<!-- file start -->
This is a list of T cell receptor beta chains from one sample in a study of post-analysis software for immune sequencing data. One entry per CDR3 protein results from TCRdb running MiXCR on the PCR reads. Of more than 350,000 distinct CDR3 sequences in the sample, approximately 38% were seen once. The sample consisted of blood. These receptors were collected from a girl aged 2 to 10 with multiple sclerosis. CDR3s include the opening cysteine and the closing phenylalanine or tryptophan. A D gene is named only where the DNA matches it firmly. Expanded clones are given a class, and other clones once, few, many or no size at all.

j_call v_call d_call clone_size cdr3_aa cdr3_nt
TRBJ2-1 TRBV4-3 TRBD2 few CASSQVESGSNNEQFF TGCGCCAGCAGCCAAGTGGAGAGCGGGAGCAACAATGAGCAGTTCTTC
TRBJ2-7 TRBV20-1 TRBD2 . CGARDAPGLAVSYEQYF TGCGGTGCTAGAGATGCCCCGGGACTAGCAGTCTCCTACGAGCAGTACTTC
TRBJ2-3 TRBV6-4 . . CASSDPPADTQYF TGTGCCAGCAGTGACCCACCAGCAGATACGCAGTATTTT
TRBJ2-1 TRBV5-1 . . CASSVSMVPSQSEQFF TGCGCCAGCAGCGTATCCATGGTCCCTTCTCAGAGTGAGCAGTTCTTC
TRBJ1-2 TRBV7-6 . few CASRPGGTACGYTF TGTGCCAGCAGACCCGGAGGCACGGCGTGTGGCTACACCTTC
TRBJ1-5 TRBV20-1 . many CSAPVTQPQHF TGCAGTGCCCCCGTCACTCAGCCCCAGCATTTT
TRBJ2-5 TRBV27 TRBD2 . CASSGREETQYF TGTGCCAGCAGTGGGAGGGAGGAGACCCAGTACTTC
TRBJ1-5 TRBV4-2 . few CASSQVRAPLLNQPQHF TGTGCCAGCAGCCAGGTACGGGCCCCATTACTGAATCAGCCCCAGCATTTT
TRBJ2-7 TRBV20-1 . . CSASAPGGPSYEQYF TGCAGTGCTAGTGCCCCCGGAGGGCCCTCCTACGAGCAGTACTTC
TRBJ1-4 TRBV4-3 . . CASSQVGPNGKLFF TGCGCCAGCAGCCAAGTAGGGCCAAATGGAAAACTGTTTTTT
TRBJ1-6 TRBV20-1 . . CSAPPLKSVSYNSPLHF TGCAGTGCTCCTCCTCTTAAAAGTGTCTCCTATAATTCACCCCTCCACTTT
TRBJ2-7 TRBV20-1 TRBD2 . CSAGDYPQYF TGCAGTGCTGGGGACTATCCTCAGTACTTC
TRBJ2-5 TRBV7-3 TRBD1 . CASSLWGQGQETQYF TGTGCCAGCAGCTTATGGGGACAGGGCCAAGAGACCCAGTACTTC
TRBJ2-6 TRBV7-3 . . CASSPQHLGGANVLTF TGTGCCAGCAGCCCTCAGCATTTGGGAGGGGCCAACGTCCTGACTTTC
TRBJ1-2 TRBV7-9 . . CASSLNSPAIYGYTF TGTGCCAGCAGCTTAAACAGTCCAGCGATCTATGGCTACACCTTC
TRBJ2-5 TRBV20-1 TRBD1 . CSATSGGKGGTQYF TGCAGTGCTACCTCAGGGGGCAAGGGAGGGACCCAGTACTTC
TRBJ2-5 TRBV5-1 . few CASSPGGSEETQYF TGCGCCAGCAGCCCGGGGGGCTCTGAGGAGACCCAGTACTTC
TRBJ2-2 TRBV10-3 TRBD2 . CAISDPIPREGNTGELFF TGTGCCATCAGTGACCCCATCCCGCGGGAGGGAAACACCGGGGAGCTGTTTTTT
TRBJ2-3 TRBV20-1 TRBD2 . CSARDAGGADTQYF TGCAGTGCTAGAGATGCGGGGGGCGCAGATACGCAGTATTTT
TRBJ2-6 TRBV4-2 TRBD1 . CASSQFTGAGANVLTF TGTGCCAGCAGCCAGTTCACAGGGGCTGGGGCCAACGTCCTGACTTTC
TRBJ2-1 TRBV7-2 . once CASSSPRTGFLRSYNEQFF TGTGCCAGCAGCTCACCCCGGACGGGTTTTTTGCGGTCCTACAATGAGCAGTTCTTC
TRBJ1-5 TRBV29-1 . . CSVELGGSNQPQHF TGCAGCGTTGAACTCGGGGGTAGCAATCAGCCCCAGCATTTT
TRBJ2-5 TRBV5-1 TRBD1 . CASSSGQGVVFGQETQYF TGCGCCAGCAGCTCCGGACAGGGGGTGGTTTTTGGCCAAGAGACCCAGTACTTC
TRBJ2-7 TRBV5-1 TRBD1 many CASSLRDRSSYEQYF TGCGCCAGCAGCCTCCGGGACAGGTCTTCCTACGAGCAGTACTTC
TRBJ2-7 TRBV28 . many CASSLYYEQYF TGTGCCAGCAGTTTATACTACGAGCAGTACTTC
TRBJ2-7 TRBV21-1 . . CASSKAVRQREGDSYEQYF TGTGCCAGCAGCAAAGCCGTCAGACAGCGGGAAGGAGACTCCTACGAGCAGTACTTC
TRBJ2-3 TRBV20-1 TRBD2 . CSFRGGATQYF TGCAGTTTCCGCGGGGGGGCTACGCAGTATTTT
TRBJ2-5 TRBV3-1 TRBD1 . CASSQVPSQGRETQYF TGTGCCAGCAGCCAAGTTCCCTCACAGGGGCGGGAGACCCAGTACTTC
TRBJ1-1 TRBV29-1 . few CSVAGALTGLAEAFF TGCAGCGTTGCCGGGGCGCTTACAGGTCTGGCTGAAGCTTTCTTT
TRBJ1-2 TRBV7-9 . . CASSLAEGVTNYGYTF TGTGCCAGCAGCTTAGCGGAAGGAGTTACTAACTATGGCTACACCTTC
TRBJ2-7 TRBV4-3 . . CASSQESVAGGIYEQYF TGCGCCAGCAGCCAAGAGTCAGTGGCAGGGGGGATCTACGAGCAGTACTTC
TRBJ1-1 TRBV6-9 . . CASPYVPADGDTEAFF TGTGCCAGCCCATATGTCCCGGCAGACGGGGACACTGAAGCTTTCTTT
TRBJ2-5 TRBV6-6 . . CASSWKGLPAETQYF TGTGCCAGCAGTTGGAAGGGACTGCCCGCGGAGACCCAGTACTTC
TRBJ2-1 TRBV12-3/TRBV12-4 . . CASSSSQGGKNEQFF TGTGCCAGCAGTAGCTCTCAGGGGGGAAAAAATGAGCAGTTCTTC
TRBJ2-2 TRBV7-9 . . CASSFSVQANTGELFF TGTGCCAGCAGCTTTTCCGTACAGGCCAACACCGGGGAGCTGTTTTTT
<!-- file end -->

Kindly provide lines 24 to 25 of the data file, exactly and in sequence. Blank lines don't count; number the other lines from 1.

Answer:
TRBJ1-5 TRBV29-1 . . CSVELGGSNQPQHF TGCAGCGTTGAACTCGGGGGTAGCAATCAGCCCCAGCATTTT
TRBJ2-5 TRBV5-1 TRBD1 . CASSSGQGVVFGQETQYF TGCGCCAGCAGCTCCGGACAGGGGGTGGTTTTTGGCCAAGAGACCCAGTACTTC